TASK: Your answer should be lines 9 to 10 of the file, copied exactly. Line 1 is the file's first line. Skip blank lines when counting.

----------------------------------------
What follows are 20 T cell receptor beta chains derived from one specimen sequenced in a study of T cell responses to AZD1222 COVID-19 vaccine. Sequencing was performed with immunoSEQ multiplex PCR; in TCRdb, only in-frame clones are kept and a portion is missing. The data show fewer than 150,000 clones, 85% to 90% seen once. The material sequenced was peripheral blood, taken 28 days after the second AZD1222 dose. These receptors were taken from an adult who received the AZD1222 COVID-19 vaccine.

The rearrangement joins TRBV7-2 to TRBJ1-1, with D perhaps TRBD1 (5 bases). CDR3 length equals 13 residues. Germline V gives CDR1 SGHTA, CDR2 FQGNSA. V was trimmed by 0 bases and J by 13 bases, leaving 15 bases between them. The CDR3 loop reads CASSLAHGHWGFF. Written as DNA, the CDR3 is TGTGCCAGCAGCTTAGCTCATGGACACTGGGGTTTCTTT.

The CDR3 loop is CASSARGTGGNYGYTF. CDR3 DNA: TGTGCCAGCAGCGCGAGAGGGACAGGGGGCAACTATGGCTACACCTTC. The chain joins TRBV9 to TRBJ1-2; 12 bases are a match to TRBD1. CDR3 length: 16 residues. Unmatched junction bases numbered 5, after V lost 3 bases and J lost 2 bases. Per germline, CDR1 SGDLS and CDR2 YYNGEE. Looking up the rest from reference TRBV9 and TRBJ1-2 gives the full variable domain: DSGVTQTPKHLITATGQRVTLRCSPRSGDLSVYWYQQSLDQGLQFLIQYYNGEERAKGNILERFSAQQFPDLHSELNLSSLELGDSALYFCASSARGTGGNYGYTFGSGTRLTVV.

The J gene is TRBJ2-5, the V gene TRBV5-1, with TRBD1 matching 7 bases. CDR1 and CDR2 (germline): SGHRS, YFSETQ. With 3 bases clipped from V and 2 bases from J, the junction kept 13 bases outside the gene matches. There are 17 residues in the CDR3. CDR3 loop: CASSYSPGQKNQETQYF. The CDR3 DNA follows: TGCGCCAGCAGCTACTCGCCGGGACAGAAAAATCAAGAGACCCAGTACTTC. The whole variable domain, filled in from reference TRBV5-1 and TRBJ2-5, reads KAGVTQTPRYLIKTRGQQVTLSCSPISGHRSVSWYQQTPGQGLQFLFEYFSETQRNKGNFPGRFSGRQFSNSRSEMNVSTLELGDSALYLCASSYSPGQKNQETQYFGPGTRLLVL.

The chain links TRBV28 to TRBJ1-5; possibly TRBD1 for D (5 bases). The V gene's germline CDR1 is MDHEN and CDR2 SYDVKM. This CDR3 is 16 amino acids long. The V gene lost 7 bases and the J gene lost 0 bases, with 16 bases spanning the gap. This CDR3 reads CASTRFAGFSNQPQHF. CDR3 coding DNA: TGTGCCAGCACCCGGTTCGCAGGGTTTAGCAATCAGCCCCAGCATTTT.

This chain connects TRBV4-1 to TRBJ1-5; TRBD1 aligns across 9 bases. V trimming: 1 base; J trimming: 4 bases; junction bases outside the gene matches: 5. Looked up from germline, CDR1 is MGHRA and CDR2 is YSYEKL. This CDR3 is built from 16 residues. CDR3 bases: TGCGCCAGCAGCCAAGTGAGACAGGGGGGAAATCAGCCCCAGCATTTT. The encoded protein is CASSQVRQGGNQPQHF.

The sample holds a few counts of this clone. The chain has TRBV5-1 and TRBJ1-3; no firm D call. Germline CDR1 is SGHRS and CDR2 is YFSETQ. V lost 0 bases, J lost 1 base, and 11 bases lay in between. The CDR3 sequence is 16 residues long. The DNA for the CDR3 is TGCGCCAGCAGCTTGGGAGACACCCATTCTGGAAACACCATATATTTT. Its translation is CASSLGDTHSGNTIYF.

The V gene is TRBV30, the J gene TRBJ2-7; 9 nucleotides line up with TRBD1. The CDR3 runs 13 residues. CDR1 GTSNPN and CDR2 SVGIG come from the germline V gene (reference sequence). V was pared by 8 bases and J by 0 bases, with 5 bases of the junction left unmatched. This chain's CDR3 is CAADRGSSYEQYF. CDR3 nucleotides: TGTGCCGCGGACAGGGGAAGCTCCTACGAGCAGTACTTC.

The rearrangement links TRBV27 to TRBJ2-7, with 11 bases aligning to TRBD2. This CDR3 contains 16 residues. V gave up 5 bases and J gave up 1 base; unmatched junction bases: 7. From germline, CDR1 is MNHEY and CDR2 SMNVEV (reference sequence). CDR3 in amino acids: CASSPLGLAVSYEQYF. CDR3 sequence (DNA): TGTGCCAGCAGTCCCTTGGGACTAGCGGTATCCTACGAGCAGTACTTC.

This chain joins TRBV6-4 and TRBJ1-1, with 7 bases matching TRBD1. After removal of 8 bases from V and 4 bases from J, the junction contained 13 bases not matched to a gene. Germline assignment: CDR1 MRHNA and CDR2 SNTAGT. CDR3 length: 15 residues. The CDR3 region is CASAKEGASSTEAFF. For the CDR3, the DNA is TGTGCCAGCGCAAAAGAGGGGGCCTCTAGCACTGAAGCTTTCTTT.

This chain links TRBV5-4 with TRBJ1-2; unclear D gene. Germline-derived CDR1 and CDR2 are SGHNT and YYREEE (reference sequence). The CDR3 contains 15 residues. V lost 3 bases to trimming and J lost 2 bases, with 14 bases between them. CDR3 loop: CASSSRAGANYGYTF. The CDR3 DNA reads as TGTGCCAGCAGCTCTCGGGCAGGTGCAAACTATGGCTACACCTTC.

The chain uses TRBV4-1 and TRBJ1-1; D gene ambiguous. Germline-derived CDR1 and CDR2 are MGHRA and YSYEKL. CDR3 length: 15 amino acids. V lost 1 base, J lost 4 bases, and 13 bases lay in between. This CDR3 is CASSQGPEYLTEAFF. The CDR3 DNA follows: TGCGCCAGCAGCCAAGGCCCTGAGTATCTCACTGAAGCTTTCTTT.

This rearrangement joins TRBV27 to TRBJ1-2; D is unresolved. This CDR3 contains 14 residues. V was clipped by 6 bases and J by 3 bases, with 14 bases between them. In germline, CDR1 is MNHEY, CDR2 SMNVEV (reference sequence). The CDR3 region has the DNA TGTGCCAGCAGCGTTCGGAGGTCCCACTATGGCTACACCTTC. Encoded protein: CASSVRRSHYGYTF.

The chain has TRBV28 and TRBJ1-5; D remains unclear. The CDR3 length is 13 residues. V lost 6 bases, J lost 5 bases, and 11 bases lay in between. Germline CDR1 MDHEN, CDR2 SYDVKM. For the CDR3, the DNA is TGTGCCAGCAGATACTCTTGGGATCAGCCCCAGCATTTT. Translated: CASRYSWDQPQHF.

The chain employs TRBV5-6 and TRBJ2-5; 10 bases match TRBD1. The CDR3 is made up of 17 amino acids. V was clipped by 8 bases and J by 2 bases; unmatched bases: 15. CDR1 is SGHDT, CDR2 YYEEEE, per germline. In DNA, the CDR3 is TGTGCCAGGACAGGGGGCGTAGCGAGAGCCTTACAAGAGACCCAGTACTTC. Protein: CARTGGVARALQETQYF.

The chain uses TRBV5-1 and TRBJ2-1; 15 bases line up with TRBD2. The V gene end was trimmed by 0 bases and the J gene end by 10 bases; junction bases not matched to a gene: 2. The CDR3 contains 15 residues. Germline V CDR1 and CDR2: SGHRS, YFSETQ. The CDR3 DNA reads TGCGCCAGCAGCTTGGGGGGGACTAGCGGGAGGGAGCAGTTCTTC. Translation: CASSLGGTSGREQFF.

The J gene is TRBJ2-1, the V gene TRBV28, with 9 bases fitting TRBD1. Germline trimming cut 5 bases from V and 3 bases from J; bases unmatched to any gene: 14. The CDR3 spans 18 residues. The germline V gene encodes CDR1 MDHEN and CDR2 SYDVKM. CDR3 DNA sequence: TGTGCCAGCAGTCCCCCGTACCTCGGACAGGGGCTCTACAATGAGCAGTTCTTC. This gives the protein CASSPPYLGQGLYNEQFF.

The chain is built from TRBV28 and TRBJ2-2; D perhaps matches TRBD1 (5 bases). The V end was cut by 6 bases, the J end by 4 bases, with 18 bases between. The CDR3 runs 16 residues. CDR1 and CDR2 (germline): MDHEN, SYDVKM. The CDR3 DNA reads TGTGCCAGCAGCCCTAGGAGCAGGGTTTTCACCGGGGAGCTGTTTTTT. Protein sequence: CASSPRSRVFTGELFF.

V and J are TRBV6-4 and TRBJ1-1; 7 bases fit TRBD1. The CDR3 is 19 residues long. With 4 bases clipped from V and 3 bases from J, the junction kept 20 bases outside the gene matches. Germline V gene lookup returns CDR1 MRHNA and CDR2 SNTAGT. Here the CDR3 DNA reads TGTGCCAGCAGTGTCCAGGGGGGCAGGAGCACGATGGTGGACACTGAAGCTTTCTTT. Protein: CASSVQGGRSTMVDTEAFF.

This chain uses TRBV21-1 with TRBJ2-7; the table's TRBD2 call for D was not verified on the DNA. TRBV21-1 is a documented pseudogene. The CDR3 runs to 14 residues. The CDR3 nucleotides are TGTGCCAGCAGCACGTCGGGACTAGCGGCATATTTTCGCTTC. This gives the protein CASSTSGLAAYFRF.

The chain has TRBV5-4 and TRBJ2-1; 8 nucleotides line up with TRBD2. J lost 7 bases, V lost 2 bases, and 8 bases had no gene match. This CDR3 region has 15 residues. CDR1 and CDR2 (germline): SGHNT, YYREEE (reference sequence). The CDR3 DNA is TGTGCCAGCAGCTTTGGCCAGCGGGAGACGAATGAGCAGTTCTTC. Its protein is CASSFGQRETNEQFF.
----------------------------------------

The rearrangement links TRBV27 to TRBJ2-7, with 11 bases aligning to TRBD2. This CDR3 contains 16 residues. V gave up 5 bases and J gave up 1 base; unmatched junction bases: 7. From germline, CDR1 is MNHEY and CDR2 SMNVEV (reference sequence). CDR3 in amino acids: CASSPLGLAVSYEQYF. CDR3 sequence (DNA): TGTGCCAGCAGTCCCTTGGGACTAGCGGTATCCTACGAGCAGTACTTC.

This chain joins TRBV6-4 and TRBJ1-1, with 7 bases matching TRBD1. After removal of 8 bases from V and 4 bases from J, the junction contained 13 bases not matched to a gene. Germline assignment: CDR1 MRHNA and CDR2 SNTAGT. CDR3 length: 15 residues. The CDR3 region is CASAKEGASSTEAFF. For the CDR3, the DNA is TGTGCCAGCGCAAAAGAGGGGGCCTCTAGCACTGAAGCTTTCTTT.